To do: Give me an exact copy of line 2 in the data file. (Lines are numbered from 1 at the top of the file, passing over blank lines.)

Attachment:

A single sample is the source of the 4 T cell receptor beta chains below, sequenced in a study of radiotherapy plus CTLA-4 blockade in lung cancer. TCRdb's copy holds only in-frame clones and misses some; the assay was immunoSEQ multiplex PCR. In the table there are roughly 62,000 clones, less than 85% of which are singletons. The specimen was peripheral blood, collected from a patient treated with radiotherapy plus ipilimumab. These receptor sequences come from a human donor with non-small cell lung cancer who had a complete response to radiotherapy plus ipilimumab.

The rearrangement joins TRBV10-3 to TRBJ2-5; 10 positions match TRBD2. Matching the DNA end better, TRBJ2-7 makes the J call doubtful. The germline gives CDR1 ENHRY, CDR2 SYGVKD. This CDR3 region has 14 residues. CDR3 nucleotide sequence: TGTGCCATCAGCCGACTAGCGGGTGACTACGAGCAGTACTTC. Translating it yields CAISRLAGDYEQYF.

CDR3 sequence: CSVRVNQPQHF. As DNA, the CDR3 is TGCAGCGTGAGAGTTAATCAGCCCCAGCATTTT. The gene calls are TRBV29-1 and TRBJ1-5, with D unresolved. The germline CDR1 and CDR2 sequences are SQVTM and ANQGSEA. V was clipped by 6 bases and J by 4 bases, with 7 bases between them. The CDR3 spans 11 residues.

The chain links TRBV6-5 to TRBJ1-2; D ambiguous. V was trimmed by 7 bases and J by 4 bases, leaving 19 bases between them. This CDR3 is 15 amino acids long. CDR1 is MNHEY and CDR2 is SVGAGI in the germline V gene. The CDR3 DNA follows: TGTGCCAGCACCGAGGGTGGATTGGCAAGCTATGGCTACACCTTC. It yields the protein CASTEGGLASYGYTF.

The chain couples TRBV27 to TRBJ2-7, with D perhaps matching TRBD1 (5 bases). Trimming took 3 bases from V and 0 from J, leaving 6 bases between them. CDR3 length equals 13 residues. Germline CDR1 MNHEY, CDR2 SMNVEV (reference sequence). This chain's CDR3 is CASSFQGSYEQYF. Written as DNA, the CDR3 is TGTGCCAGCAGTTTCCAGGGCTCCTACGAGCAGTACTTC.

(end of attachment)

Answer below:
The rearrangement joins TRBV10-3 to TRBJ2-5; 10 positions match TRBD2. Matching the DNA end better, TRBJ2-7 makes the J call doubtful. The germline gives CDR1 ENHRY, CDR2 SYGVKD. This CDR3 region has 14 residues. CDR3 nucleotide sequence: TGTGCCATCAGCCGACTAGCGGGTGACTACGAGCAGTACTTC. Translating it yields CAISRLAGDYEQYF.